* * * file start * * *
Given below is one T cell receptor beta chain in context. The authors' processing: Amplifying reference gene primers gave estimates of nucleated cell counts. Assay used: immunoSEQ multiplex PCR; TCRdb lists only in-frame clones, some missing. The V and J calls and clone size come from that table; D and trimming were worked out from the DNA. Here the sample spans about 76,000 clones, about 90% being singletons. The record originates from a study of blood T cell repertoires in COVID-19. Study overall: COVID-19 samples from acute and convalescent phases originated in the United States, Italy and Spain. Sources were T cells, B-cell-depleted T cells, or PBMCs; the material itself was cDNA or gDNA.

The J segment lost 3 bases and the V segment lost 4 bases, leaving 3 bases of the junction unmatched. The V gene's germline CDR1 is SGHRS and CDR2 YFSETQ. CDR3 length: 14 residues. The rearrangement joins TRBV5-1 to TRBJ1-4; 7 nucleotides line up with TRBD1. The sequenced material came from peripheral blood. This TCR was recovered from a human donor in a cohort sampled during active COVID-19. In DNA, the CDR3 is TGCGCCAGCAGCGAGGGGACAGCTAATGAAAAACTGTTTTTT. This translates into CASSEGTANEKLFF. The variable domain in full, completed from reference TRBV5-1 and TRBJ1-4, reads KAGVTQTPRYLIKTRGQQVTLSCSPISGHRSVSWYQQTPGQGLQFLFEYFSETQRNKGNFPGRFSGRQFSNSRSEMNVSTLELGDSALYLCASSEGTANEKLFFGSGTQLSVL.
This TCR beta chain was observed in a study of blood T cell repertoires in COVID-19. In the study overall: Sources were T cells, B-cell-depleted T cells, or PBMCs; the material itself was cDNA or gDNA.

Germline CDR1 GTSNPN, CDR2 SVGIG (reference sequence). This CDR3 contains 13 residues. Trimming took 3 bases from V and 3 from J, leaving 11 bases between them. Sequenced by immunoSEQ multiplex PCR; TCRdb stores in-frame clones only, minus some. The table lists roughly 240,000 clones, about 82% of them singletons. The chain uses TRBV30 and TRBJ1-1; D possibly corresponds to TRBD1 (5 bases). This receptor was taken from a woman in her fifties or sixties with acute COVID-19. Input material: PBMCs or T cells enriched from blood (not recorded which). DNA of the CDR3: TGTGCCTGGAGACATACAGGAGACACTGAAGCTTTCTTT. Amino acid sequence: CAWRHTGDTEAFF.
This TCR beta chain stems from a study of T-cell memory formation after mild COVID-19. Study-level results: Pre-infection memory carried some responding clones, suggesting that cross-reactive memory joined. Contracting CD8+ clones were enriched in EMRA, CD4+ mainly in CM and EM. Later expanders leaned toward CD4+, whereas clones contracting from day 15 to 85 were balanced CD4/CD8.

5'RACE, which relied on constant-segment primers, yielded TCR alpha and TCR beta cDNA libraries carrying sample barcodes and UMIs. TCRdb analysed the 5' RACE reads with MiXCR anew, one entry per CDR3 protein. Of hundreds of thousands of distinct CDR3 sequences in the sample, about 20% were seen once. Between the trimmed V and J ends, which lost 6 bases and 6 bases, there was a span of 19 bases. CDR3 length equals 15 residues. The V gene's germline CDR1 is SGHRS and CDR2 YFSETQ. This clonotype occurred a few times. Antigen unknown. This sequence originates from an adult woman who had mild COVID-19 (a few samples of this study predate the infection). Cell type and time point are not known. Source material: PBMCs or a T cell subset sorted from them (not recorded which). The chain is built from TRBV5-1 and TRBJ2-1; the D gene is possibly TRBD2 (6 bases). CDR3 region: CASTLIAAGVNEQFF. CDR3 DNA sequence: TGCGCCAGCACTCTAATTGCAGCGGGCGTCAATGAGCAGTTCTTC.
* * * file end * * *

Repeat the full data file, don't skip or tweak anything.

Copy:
Given below is one T cell receptor beta chain in context. The authors' processing: Amplifying reference gene primers gave estimates of nucleated cell counts. Assay used: immunoSEQ multiplex PCR; TCRdb lists only in-frame clones, some missing. The V and J calls and clone size come from that table; D and trimming were worked out from the DNA. Here the sample spans about 76,000 clones, about 90% being singletons. The record originates from a study of blood T cell repertoires in COVID-19. Study overall: COVID-19 samples from acute and convalescent phases originated in the United States, Italy and Spain. Sources were T cells, B-cell-depleted T cells, or PBMCs; the material itself was cDNA or gDNA.

The J segment lost 3 bases and the V segment lost 4 bases, leaving 3 bases of the junction unmatched. The V gene's germline CDR1 is SGHRS and CDR2 YFSETQ. CDR3 length: 14 residues. The rearrangement joins TRBV5-1 to TRBJ1-4; 7 nucleotides line up with TRBD1. The sequenced material came from peripheral blood. This TCR was recovered from a human donor in a cohort sampled during active COVID-19. In DNA, the CDR3 is TGCGCCAGCAGCGAGGGGACAGCTAATGAAAAACTGTTTTTT. This translates into CASSEGTANEKLFF. The variable domain in full, completed from reference TRBV5-1 and TRBJ1-4, reads KAGVTQTPRYLIKTRGQQVTLSCSPISGHRSVSWYQQTPGQGLQFLFEYFSETQRNKGNFPGRFSGRQFSNSRSEMNVSTLELGDSALYLCASSEGTANEKLFFGSGTQLSVL.
This TCR beta chain was observed in a study of blood T cell repertoires in COVID-19. In the study overall: Sources were T cells, B-cell-depleted T cells, or PBMCs; the material itself was cDNA or gDNA.

Germline CDR1 GTSNPN, CDR2 SVGIG (reference sequence). This CDR3 contains 13 residues. Trimming took 3 bases from V and 3 from J, leaving 11 bases between them. Sequenced by immunoSEQ multiplex PCR; TCRdb stores in-frame clones only, minus some. The table lists roughly 240,000 clones, about 82% of them singletons. The chain uses TRBV30 and TRBJ1-1; D possibly corresponds to TRBD1 (5 bases). This receptor was taken from a woman in her fifties or sixties with acute COVID-19. Input material: PBMCs or T cells enriched from blood (not recorded which). DNA of the CDR3: TGTGCCTGGAGACATACAGGAGACACTGAAGCTTTCTTT. Amino acid sequence: CAWRHTGDTEAFF.
This TCR beta chain stems from a study of T-cell memory formation after mild COVID-19. Study-level results: Pre-infection memory carried some responding clones, suggesting that cross-reactive memory joined. Contracting CD8+ clones were enriched in EMRA, CD4+ mainly in CM and EM. Later expanders leaned toward CD4+, whereas clones contracting from day 15 to 85 were balanced CD4/CD8.

5'RACE, which relied on constant-segment primers, yielded TCR alpha and TCR beta cDNA libraries carrying sample barcodes and UMIs. TCRdb analysed the 5' RACE reads with MiXCR anew, one entry per CDR3 protein. Of hundreds of thousands of distinct CDR3 sequences in the sample, about 20% were seen once. Between the trimmed V and J ends, which lost 6 bases and 6 bases, there was a span of 19 bases. CDR3 length equals 15 residues. The V gene's germline CDR1 is SGHRS and CDR2 YFSETQ. This clonotype occurred a few times. Antigen unknown. This sequence originates from an adult woman who had mild COVID-19 (a few samples of this study predate the infection). Cell type and time point are not known. Source material: PBMCs or a T cell subset sorted from them (not recorded which). The chain is built from TRBV5-1 and TRBJ2-1; the D gene is possibly TRBD2 (6 bases). CDR3 region: CASTLIAAGVNEQFF. CDR3 DNA sequence: TGCGCCAGCACTCTAATTGCAGCGGGCGTCAATGAGCAGTTCTTC.